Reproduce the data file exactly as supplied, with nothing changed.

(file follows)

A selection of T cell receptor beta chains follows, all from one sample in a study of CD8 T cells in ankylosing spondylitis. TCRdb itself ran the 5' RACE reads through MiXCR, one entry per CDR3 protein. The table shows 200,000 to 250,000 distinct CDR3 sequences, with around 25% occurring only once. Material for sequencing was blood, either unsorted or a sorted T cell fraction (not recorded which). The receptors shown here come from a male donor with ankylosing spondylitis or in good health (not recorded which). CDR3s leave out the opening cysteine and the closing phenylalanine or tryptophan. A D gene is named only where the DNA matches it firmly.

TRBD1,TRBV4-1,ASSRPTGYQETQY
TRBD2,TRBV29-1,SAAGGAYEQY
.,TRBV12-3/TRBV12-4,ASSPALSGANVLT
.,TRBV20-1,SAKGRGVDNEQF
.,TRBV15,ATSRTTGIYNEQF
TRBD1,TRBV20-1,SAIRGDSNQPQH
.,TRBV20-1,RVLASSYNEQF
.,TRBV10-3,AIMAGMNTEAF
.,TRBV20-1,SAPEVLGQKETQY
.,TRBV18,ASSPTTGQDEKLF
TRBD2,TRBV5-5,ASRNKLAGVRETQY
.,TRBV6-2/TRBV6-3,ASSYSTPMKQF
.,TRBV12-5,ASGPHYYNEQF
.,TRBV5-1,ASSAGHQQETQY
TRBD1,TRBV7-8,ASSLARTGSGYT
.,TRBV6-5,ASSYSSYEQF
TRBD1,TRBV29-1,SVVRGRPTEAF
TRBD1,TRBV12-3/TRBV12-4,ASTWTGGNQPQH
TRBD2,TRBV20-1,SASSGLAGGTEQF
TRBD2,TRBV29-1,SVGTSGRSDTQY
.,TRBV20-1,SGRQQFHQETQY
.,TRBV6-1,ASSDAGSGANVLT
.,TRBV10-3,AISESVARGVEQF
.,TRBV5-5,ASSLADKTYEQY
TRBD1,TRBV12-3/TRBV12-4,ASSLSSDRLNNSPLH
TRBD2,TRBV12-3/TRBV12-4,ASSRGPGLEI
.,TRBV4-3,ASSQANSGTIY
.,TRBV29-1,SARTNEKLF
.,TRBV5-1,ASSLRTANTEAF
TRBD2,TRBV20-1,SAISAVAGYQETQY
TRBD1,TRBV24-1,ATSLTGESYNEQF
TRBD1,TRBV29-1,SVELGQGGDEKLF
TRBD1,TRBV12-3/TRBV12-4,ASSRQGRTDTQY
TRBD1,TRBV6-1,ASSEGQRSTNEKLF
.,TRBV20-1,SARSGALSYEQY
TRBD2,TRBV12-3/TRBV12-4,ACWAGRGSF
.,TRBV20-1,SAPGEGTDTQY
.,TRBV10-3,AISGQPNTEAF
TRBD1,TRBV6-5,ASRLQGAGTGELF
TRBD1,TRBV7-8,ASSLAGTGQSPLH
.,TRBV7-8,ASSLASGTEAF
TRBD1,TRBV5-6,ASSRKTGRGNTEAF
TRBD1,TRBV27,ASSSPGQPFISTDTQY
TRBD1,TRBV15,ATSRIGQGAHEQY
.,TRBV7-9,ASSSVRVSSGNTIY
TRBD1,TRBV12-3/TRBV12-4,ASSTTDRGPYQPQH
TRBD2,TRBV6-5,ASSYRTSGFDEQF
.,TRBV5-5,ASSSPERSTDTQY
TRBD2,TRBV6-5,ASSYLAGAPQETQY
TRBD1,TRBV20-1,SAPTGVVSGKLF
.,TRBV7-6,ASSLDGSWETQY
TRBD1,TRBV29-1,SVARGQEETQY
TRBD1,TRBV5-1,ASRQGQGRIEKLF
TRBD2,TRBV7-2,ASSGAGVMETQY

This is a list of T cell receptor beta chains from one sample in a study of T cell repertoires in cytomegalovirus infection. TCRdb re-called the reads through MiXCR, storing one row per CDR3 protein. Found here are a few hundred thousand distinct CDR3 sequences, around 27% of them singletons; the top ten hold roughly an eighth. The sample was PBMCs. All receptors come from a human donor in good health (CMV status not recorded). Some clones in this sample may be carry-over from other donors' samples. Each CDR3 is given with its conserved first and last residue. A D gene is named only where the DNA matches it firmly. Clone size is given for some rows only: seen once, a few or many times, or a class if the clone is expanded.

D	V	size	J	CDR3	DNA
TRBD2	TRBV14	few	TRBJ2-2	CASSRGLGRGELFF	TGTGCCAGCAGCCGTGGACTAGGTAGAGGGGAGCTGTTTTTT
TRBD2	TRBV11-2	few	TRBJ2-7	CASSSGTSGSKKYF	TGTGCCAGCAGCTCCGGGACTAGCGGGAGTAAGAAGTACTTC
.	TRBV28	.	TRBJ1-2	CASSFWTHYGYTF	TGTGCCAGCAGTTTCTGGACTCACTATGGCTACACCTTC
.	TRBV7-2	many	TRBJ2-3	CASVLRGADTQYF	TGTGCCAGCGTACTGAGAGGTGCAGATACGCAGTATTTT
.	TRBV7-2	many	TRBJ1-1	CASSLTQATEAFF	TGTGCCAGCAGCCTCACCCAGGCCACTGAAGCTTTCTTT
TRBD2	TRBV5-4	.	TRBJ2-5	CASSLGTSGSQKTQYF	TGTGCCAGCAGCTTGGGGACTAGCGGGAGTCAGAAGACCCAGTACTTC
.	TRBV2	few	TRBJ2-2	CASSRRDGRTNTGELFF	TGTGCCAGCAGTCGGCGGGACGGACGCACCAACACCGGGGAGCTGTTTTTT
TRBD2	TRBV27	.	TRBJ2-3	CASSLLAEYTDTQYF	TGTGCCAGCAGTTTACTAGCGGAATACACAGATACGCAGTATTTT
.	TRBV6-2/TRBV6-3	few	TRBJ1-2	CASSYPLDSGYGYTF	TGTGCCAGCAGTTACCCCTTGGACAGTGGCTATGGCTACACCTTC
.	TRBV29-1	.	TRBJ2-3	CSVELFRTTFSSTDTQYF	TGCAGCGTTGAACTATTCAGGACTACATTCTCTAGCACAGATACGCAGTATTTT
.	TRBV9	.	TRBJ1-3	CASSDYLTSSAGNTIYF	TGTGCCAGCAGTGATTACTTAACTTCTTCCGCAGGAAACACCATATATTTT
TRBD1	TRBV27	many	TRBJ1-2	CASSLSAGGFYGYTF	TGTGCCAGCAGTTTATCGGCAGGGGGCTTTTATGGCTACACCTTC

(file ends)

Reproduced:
A selection of T cell receptor beta chains follows, all from one sample in a study of CD8 T cells in ankylosing spondylitis. TCRdb itself ran the 5' RACE reads through MiXCR, one entry per CDR3 protein. The table shows 200,000 to 250,000 distinct CDR3 sequences, with around 25% occurring only once. Material for sequencing was blood, either unsorted or a sorted T cell fraction (not recorded which). The receptors shown here come from a male donor with ankylosing spondylitis or in good health (not recorded which). CDR3s leave out the opening cysteine and the closing phenylalanine or tryptophan. A D gene is named only where the DNA matches it firmly.

TRBD1,TRBV4-1,ASSRPTGYQETQY
TRBD2,TRBV29-1,SAAGGAYEQY
.,TRBV12-3/TRBV12-4,ASSPALSGANVLT
.,TRBV20-1,SAKGRGVDNEQF
.,TRBV15,ATSRTTGIYNEQF
TRBD1,TRBV20-1,SAIRGDSNQPQH
.,TRBV20-1,RVLASSYNEQF
.,TRBV10-3,AIMAGMNTEAF
.,TRBV20-1,SAPEVLGQKETQY
.,TRBV18,ASSPTTGQDEKLF
TRBD2,TRBV5-5,ASRNKLAGVRETQY
.,TRBV6-2/TRBV6-3,ASSYSTPMKQF
.,TRBV12-5,ASGPHYYNEQF
.,TRBV5-1,ASSAGHQQETQY
TRBD1,TRBV7-8,ASSLARTGSGYT
.,TRBV6-5,ASSYSSYEQF
TRBD1,TRBV29-1,SVVRGRPTEAF
TRBD1,TRBV12-3/TRBV12-4,ASTWTGGNQPQH
TRBD2,TRBV20-1,SASSGLAGGTEQF
TRBD2,TRBV29-1,SVGTSGRSDTQY
.,TRBV20-1,SGRQQFHQETQY
.,TRBV6-1,ASSDAGSGANVLT
.,TRBV10-3,AISESVARGVEQF
.,TRBV5-5,ASSLADKTYEQY
TRBD1,TRBV12-3/TRBV12-4,ASSLSSDRLNNSPLH
TRBD2,TRBV12-3/TRBV12-4,ASSRGPGLEI
.,TRBV4-3,ASSQANSGTIY
.,TRBV29-1,SARTNEKLF
.,TRBV5-1,ASSLRTANTEAF
TRBD2,TRBV20-1,SAISAVAGYQETQY
TRBD1,TRBV24-1,ATSLTGESYNEQF
TRBD1,TRBV29-1,SVELGQGGDEKLF
TRBD1,TRBV12-3/TRBV12-4,ASSRQGRTDTQY
TRBD1,TRBV6-1,ASSEGQRSTNEKLF
.,TRBV20-1,SARSGALSYEQY
TRBD2,TRBV12-3/TRBV12-4,ACWAGRGSF
.,TRBV20-1,SAPGEGTDTQY
.,TRBV10-3,AISGQPNTEAF
TRBD1,TRBV6-5,ASRLQGAGTGELF
TRBD1,TRBV7-8,ASSLAGTGQSPLH
.,TRBV7-8,ASSLASGTEAF
TRBD1,TRBV5-6,ASSRKTGRGNTEAF
TRBD1,TRBV27,ASSSPGQPFISTDTQY
TRBD1,TRBV15,ATSRIGQGAHEQY
.,TRBV7-9,ASSSVRVSSGNTIY
TRBD1,TRBV12-3/TRBV12-4,ASSTTDRGPYQPQH
TRBD2,TRBV6-5,ASSYRTSGFDEQF
.,TRBV5-5,ASSSPERSTDTQY
TRBD2,TRBV6-5,ASSYLAGAPQETQY
TRBD1,TRBV20-1,SAPTGVVSGKLF
.,TRBV7-6,ASSLDGSWETQY
TRBD1,TRBV29-1,SVARGQEETQY
TRBD1,TRBV5-1,ASRQGQGRIEKLF
TRBD2,TRBV7-2,ASSGAGVMETQY

This is a list of T cell receptor beta chains from one sample in a study of T cell repertoires in cytomegalovirus infection. TCRdb re-called the reads through MiXCR, storing one row per CDR3 protein. Found here are a few hundred thousand distinct CDR3 sequences, around 27% of them singletons; the top ten hold roughly an eighth. The sample was PBMCs. All receptors come from a human donor in good health (CMV status not recorded). Some clones in this sample may be carry-over from other donors' samples. Each CDR3 is given with its conserved first and last residue. A D gene is named only where the DNA matches it firmly. Clone size is given for some rows only: seen once, a few or many times, or a class if the clone is expanded.

D	V	size	J	CDR3	DNA
TRBD2	TRBV14	few	TRBJ2-2	CASSRGLGRGELFF	TGTGCCAGCAGCCGTGGACTAGGTAGAGGGGAGCTGTTTTTT
TRBD2	TRBV11-2	few	TRBJ2-7	CASSSGTSGSKKYF	TGTGCCAGCAGCTCCGGGACTAGCGGGAGTAAGAAGTACTTC
.	TRBV28	.	TRBJ1-2	CASSFWTHYGYTF	TGTGCCAGCAGTTTCTGGACTCACTATGGCTACACCTTC
.	TRBV7-2	many	TRBJ2-3	CASVLRGADTQYF	TGTGCCAGCGTACTGAGAGGTGCAGATACGCAGTATTTT
.	TRBV7-2	many	TRBJ1-1	CASSLTQATEAFF	TGTGCCAGCAGCCTCACCCAGGCCACTGAAGCTTTCTTT
TRBD2	TRBV5-4	.	TRBJ2-5	CASSLGTSGSQKTQYF	TGTGCCAGCAGCTTGGGGACTAGCGGGAGTCAGAAGACCCAGTACTTC
.	TRBV2	few	TRBJ2-2	CASSRRDGRTNTGELFF	TGTGCCAGCAGTCGGCGGGACGGACGCACCAACACCGGGGAGCTGTTTTTT
TRBD2	TRBV27	.	TRBJ2-3	CASSLLAEYTDTQYF	TGTGCCAGCAGTTTACTAGCGGAATACACAGATACGCAGTATTTT
.	TRBV6-2/TRBV6-3	few	TRBJ1-2	CASSYPLDSGYGYTF	TGTGCCAGCAGTTACCCCTTGGACAGTGGCTATGGCTACACCTTC
.	TRBV29-1	.	TRBJ2-3	CSVELFRTTFSSTDTQYF	TGCAGCGTTGAACTATTCAGGACTACATTCTCTAGCACAGATACGCAGTATTTT
.	TRBV9	.	TRBJ1-3	CASSDYLTSSAGNTIYF	TGTGCCAGCAGTGATTACTTAACTTCTTCCGCAGGAAACACCATATATTTT
TRBD1	TRBV27	many	TRBJ1-2	CASSLSAGGFYGYTF	TGTGCCAGCAGTTTATCGGCAGGGGGCTTTTATGGCTACACCTTC